In this display it can be seen that the second bee colony (bottom left) is “stronger” than the first colony (top right), and has produced more nectar. Students can also observe the correlations during their weekly inspections. While the bees in colony 2 (beeloggerD1_2) build their beecombs uniformly and keep the workers (female bees), drones (male bees) and nectar strictly separate, it is evident that the bees in colony 1 (beeloggerD1_1) follow a rather chaotic strategy. When bees start to create additional queen cups, they are showing dissatisfaction with their queen. In this case the beekeeper must remain alert and take care that the colony does not swarm out (and possibly create a further colony).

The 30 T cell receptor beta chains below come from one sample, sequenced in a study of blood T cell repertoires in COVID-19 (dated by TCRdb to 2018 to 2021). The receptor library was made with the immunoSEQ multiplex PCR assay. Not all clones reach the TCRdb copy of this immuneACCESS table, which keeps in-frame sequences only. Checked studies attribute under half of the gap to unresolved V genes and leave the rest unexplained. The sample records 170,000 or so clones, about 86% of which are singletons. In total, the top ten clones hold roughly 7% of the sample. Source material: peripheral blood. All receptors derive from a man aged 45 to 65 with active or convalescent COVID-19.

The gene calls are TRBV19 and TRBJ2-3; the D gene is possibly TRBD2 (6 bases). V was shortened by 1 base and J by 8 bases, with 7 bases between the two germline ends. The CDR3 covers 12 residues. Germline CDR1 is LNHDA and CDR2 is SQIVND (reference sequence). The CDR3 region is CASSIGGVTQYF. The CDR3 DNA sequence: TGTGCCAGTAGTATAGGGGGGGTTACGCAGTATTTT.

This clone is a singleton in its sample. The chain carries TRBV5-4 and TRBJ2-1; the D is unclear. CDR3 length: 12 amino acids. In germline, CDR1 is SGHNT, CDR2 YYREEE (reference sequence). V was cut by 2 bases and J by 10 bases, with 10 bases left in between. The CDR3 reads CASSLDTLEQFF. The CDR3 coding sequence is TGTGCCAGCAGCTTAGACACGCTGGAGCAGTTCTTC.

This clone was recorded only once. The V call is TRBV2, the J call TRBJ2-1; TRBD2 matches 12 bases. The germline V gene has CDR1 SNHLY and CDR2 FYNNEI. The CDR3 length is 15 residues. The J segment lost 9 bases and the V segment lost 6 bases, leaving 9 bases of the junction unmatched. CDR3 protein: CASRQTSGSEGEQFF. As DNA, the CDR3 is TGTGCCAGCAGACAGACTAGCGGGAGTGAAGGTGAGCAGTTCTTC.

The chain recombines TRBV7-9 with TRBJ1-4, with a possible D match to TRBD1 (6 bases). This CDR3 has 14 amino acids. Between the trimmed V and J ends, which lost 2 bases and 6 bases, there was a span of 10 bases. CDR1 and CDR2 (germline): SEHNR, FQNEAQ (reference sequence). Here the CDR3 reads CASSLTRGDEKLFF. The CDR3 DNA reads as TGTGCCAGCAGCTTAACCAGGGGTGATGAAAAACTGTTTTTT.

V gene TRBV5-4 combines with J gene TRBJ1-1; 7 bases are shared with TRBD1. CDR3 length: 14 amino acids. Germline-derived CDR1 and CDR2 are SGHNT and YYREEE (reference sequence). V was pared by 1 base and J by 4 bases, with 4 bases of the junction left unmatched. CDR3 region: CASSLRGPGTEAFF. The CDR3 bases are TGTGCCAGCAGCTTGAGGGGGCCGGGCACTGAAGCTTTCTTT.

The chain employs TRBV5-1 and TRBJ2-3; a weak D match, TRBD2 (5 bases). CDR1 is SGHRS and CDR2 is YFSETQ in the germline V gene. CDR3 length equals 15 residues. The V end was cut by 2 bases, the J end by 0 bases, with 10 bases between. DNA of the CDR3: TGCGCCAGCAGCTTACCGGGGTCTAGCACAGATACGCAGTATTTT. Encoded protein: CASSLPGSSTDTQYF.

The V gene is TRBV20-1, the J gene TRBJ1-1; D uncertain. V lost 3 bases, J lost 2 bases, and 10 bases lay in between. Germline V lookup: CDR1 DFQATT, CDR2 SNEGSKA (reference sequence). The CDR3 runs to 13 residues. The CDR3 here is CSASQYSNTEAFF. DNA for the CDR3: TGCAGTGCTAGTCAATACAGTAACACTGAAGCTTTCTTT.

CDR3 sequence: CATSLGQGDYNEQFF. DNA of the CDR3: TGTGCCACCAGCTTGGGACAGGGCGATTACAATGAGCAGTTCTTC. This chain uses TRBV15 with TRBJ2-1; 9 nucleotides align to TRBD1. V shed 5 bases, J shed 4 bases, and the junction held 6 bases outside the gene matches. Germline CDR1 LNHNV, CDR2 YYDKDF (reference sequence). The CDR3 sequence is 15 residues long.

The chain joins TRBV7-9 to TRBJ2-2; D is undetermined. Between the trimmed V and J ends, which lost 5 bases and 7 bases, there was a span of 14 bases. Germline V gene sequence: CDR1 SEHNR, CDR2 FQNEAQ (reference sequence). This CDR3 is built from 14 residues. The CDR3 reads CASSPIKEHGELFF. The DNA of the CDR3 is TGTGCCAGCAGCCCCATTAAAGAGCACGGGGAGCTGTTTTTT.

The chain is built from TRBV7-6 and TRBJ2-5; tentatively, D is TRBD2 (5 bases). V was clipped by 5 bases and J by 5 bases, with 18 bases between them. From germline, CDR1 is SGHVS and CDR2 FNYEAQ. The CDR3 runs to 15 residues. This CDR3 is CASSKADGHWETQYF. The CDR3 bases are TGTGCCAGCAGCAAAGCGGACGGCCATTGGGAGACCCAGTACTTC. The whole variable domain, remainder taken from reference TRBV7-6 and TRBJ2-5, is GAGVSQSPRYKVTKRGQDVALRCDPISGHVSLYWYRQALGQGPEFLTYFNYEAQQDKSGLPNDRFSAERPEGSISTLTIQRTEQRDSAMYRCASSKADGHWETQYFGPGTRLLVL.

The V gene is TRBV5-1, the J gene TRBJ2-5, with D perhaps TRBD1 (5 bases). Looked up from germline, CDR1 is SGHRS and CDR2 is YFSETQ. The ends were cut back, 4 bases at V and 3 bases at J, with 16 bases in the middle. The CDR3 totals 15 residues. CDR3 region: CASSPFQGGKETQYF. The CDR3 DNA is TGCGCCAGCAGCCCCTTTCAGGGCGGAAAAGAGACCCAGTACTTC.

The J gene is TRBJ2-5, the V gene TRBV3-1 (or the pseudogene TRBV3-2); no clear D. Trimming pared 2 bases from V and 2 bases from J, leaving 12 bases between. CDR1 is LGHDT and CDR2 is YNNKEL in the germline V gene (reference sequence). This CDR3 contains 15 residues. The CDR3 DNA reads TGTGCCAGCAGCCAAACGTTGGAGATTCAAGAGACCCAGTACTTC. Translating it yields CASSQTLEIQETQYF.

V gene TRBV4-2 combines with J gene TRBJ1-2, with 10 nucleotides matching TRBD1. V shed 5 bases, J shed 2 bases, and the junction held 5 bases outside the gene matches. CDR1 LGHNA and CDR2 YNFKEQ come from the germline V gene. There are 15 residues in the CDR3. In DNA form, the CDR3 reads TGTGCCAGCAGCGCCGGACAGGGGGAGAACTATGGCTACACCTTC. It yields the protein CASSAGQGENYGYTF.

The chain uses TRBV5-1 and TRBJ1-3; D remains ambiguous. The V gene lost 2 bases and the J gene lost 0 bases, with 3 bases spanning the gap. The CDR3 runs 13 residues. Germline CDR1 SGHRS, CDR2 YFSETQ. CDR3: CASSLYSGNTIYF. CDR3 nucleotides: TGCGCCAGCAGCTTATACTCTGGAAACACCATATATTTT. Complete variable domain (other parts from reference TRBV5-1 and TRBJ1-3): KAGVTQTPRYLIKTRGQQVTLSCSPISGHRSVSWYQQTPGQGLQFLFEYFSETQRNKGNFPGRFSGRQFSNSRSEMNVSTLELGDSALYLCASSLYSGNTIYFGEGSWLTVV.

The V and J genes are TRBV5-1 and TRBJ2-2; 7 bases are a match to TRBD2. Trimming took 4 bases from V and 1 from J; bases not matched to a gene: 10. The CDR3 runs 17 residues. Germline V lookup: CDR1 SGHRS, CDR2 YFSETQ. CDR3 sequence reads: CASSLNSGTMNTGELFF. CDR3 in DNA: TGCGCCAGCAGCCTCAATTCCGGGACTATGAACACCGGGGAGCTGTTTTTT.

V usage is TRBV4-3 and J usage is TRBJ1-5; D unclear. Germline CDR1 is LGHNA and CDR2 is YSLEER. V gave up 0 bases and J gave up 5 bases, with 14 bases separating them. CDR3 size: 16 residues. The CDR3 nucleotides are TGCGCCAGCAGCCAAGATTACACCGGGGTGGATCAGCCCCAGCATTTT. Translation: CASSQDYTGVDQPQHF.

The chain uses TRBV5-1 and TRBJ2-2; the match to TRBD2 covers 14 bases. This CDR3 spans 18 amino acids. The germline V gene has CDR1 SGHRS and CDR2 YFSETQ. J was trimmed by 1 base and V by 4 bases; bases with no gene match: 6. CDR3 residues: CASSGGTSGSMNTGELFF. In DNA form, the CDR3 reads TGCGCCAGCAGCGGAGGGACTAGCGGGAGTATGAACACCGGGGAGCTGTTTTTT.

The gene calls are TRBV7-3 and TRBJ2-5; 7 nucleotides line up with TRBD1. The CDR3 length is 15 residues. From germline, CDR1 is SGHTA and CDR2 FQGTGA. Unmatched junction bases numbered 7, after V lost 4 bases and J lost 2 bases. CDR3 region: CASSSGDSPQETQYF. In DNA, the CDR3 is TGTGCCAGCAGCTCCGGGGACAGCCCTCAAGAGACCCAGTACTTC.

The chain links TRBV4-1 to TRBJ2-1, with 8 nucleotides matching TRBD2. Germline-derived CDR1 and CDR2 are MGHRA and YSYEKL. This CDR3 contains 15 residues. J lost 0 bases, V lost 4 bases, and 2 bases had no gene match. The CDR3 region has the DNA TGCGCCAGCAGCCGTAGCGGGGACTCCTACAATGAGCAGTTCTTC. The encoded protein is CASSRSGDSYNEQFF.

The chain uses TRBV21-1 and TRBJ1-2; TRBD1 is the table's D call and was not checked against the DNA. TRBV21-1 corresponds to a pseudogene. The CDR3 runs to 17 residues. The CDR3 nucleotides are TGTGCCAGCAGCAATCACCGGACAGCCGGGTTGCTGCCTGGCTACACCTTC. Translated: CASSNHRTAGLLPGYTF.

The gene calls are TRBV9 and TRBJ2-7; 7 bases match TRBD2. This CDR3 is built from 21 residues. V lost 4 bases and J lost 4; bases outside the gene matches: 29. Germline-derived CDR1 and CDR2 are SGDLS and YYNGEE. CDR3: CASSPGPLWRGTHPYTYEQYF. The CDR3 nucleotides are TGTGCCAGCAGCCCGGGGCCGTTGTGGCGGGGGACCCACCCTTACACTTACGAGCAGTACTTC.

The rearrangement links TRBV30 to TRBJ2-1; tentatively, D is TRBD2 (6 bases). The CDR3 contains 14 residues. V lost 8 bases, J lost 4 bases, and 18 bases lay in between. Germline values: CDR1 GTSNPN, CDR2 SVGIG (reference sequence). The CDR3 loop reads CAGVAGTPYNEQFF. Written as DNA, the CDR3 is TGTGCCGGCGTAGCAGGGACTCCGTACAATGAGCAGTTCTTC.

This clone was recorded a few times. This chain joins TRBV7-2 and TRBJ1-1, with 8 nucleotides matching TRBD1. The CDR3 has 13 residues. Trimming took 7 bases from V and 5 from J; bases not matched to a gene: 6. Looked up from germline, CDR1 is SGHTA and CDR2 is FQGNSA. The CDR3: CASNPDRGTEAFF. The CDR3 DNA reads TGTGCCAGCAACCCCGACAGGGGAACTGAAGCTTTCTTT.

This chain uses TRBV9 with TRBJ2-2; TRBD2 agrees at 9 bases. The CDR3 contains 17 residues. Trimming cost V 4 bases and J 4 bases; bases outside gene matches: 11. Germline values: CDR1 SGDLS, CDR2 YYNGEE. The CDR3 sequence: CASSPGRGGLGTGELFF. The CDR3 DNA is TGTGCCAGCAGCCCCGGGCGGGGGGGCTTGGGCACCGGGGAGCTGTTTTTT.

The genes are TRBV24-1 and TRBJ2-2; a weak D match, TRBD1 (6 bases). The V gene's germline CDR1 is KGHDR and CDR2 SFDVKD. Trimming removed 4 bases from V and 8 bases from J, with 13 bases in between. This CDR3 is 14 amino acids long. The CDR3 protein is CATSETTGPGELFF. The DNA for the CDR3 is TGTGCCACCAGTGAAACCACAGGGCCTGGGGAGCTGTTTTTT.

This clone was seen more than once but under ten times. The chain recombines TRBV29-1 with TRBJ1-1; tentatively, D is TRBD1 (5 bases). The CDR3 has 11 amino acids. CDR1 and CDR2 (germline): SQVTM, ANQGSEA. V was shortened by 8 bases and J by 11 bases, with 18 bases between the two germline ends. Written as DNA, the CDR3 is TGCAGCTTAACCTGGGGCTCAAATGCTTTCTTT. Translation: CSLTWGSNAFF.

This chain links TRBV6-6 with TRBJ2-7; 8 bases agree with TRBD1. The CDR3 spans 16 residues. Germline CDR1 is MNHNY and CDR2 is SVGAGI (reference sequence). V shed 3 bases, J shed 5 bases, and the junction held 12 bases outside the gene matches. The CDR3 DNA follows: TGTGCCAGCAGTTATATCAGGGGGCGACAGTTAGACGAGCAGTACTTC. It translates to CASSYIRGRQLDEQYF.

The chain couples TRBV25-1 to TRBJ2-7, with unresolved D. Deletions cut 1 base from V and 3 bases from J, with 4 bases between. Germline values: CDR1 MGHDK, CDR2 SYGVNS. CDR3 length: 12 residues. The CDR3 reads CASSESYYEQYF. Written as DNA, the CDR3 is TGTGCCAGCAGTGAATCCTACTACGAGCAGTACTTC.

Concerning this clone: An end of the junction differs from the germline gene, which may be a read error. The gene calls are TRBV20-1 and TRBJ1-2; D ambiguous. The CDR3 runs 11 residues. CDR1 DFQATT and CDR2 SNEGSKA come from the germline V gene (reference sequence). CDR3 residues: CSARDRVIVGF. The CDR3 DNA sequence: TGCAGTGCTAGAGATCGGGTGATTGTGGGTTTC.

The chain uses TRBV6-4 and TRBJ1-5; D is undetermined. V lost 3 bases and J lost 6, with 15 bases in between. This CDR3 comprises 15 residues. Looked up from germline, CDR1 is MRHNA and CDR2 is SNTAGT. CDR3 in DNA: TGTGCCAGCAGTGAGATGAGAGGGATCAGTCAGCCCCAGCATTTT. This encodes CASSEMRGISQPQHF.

We are pleased that the beelogger technology also allows people off campus to share in the excitement of watching our bee colonies. Here the link to the visual data. You can view the individual hives by selecting ”D1_1” or ”D1_2” in the drop-down menu at the top left corner of the webpage.